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Wednesday, 29 June 1938

Sir FREDERICK STEWART (Parramatta) (7:23 AM) . - Complaints are frequently made that the Postal Department has adopted a niggardly attitude in regard to the provision of public telephone, facilities in suburban areas, and ' this probably applies to country districts as well. It has been the practice of the department to require residents to guarantee a minimum revenue before a public telephone will be provided. Until recently it was generally assumed that the department expected to be reimbursed for the cost of installation and to be guaranteed against loss in the operation of the telephone. However, in response to a question by myself as to particulars regarding how the amount of the guarantee was arrived at, I was informed that the department did not require merely to be reimbursed for outlay and for cost of operation, but that it expected a return equal to that from the average private subscriber's telephone, and the amountwas fixed at £28 a year. In many places in my electorate where public telephones are needed, it would obviously be impossible for this much revenue to be obtained. Private business enterprises, particularly those that are as profitable as is the post office, are generally prepared to provide services even at a loss at the beginning, in the hope that eventually they will become payable, and I suggest that the Postal Department might well follow this example so that the convenience of a public telephone may be afforded to people who are not in a position to subscribe for a telephone for themselves.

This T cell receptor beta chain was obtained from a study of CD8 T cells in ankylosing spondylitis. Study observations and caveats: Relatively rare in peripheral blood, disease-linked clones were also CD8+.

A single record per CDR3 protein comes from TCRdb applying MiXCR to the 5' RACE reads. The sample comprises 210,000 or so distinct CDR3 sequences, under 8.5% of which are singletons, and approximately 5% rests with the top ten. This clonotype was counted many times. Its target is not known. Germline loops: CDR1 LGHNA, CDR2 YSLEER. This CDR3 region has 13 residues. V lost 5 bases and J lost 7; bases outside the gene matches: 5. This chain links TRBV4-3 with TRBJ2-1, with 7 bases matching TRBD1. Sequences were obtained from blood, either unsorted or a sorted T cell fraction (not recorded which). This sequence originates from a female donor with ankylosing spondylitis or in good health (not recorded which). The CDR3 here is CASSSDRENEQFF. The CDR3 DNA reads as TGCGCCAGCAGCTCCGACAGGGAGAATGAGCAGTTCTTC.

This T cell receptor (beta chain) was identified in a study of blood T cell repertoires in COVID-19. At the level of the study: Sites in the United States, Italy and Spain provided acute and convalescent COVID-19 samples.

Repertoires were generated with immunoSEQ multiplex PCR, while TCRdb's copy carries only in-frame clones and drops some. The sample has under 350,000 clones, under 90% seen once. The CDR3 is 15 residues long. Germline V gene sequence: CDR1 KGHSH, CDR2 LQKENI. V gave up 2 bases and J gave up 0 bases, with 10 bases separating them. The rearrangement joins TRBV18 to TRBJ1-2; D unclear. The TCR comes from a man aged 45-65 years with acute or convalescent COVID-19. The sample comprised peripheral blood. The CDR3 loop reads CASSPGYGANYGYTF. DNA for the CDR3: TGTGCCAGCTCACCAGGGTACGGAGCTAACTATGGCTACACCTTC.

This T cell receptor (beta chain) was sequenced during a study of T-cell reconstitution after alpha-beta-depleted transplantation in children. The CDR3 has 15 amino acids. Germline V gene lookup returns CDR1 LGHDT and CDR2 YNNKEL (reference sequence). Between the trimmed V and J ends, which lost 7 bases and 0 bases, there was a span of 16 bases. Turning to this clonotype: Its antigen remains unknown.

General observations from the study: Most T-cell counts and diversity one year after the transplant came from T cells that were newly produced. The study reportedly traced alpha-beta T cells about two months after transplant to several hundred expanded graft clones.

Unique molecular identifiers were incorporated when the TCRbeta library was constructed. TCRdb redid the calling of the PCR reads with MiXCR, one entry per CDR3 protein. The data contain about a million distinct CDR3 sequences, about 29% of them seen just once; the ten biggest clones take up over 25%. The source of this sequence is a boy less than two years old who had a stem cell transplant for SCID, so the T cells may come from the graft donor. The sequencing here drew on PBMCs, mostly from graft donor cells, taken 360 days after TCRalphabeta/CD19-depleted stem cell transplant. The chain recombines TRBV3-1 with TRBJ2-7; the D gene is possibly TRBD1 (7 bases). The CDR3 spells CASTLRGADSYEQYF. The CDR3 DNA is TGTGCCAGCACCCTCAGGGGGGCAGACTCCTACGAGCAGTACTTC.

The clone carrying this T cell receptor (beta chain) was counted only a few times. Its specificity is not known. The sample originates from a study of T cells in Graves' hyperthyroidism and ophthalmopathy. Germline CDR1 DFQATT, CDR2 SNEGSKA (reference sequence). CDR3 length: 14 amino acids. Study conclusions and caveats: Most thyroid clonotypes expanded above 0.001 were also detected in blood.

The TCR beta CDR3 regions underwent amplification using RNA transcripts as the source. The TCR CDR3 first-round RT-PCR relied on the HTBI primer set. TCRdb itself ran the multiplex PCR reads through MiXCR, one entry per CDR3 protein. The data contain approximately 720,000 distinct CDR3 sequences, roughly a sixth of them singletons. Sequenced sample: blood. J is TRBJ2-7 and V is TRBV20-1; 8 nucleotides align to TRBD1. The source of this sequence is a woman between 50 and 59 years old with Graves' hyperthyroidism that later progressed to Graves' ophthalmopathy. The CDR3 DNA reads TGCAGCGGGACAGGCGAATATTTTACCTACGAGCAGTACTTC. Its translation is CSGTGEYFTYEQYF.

I have received many complaints regarding the delivery of telegrams received at allowance post offices. In many instances brought under my notice telegrams of serious import, such as those relating to deaths or the time of funerals, have been delivered the next day. In other cases their delivery has depended upon whether or not some one passing the post office was going in the direction of the residence of the addressee. A statement was made some little while ago that the persons lodging telegrams for offices where there was no delivery would be informed of this fact, but I am afraid that in practice this is not being done, because I am still receiving complaints that the non-delivery of telegrams has caused a grave concern to addressees. I hope that steps will be taken to remedy this situation.

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